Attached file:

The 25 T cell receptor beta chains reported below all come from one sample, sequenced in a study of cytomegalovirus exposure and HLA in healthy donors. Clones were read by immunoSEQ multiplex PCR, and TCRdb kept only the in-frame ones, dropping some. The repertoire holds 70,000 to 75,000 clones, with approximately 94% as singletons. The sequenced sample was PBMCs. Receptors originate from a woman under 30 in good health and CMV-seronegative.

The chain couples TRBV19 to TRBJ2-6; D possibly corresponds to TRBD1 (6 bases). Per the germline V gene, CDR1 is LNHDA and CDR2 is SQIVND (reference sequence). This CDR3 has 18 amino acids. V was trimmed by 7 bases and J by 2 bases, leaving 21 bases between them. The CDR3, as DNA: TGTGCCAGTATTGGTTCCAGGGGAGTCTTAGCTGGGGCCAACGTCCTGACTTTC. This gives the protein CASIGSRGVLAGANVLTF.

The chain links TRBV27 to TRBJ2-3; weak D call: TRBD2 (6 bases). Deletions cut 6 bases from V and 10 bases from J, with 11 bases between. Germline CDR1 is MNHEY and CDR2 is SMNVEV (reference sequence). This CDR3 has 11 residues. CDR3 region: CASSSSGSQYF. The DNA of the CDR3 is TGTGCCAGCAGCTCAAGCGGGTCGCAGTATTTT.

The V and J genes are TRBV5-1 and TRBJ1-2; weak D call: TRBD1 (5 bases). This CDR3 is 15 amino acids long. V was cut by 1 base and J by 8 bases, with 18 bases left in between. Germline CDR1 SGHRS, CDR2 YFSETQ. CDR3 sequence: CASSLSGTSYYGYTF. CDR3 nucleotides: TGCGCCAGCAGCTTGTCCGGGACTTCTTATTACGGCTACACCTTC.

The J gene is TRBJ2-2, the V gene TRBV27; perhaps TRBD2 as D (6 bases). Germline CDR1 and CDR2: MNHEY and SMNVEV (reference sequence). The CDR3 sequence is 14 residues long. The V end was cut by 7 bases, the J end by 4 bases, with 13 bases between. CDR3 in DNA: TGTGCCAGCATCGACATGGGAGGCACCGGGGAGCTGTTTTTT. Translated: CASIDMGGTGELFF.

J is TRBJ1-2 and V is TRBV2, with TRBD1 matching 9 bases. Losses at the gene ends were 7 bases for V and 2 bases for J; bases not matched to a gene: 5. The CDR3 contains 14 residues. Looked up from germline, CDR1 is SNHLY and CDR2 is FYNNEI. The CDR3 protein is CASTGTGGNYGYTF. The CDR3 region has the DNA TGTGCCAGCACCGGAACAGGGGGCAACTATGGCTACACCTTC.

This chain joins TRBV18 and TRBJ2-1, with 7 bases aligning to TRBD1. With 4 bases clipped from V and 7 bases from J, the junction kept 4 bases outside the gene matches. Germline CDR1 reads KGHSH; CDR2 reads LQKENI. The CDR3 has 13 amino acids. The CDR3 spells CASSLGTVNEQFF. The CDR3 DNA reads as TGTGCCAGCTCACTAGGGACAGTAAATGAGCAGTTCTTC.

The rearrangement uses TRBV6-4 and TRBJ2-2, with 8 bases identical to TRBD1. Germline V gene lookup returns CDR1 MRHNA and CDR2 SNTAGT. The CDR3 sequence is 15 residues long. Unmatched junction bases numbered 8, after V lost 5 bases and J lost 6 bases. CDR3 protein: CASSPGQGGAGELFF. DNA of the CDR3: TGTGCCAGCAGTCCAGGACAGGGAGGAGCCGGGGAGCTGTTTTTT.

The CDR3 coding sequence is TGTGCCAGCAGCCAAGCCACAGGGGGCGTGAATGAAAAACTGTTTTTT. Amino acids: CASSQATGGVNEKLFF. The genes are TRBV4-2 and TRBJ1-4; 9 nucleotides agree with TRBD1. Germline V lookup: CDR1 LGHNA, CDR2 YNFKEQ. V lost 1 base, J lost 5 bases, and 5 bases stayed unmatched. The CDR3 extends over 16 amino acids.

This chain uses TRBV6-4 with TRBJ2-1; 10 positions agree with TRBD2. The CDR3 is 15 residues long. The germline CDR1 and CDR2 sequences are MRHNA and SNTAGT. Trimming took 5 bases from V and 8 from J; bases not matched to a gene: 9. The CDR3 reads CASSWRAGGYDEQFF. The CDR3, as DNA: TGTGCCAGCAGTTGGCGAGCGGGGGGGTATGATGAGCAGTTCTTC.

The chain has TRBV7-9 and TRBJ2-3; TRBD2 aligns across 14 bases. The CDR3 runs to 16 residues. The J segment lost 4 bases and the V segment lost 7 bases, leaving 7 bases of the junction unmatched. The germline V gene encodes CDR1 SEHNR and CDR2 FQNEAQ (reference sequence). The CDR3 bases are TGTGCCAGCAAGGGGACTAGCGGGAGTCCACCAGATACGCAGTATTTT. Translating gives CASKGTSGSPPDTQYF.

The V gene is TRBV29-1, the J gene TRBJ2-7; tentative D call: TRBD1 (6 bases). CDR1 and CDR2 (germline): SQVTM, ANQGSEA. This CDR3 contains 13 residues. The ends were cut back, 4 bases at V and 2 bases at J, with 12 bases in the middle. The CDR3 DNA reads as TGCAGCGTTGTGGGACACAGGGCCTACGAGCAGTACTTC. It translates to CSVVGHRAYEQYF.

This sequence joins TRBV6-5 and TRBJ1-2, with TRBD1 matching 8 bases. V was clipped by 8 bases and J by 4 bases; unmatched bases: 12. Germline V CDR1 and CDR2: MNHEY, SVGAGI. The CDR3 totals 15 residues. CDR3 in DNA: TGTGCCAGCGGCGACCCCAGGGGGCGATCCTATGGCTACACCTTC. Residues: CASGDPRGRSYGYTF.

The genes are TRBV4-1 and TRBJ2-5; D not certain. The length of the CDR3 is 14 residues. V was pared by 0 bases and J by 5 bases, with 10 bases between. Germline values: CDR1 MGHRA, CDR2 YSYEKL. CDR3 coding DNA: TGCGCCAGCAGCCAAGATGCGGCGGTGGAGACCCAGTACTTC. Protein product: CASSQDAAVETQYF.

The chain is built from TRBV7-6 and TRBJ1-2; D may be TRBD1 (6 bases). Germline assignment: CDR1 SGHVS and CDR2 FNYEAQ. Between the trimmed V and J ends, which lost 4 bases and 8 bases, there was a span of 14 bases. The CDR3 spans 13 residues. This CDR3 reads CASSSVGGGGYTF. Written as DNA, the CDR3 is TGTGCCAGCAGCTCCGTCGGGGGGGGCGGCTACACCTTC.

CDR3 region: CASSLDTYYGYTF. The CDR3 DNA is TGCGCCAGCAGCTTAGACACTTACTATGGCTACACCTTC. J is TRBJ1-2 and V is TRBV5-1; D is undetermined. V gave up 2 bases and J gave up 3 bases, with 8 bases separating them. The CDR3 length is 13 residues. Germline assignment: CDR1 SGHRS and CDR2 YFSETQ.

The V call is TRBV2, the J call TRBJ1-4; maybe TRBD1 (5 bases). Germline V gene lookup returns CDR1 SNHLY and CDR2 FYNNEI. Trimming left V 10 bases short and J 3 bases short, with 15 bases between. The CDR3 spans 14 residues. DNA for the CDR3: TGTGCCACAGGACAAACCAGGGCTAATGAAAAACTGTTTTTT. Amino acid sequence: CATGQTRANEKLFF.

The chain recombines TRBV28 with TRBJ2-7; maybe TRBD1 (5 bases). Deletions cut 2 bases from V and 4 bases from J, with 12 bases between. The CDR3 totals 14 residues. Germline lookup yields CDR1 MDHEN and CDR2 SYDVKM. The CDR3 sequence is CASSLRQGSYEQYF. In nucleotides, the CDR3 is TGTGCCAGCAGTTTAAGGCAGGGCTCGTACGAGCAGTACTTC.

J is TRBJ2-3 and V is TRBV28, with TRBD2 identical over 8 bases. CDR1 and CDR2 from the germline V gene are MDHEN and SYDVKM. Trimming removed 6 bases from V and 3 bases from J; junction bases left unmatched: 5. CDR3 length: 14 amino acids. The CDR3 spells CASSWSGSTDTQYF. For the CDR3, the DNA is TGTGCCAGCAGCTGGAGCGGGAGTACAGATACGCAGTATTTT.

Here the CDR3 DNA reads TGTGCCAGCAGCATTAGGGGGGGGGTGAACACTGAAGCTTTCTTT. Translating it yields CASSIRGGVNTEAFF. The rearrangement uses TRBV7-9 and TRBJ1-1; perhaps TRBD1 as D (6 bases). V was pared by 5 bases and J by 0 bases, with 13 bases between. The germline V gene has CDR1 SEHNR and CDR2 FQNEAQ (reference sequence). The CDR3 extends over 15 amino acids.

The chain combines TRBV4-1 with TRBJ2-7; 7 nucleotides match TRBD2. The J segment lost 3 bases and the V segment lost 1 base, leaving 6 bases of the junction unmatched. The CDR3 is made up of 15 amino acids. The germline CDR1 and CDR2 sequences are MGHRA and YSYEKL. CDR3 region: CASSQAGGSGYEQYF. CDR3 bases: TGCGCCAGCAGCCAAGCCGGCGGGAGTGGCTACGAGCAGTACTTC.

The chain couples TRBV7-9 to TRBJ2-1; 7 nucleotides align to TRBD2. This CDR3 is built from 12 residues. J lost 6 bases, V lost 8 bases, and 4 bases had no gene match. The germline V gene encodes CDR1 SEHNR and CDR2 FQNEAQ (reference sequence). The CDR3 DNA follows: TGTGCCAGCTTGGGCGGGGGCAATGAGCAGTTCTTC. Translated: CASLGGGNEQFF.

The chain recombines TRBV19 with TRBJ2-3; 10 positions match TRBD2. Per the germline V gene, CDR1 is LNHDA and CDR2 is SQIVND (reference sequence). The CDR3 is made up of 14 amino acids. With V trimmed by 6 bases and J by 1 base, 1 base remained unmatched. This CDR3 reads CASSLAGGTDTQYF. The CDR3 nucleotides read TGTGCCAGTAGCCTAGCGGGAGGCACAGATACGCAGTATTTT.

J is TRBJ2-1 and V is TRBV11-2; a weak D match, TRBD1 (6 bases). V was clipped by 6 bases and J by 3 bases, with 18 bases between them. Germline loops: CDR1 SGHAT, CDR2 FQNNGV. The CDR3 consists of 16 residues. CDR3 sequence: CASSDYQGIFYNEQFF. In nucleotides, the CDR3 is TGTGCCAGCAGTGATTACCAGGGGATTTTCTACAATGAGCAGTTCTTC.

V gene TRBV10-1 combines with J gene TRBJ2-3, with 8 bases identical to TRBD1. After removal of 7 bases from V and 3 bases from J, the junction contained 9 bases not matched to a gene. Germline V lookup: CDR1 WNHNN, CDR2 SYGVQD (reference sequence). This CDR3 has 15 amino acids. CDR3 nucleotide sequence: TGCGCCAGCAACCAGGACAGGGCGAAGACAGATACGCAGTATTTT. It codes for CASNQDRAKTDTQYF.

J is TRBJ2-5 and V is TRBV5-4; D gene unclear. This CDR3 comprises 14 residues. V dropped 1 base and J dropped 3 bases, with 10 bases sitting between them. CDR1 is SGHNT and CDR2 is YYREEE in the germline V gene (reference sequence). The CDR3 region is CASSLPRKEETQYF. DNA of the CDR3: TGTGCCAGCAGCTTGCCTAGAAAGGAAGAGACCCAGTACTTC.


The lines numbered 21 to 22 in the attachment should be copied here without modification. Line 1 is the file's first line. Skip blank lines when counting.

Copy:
The chain combines TRBV4-1 with TRBJ2-7; 7 nucleotides match TRBD2. The J segment lost 3 bases and the V segment lost 1 base, leaving 6 bases of the junction unmatched. The CDR3 is made up of 15 amino acids. The germline CDR1 and CDR2 sequences are MGHRA and YSYEKL. CDR3 region: CASSQAGGSGYEQYF. CDR3 bases: TGCGCCAGCAGCCAAGCCGGCGGGAGTGGCTACGAGCAGTACTTC.

The chain couples TRBV7-9 to TRBJ2-1; 7 nucleotides align to TRBD2. This CDR3 is built from 12 residues. J lost 6 bases, V lost 8 bases, and 4 bases had no gene match. The germline V gene encodes CDR1 SEHNR and CDR2 FQNEAQ (reference sequence). The CDR3 DNA follows: TGTGCCAGCTTGGGCGGGGGCAATGAGCAGTTCTTC. Translated: CASLGGGNEQFF.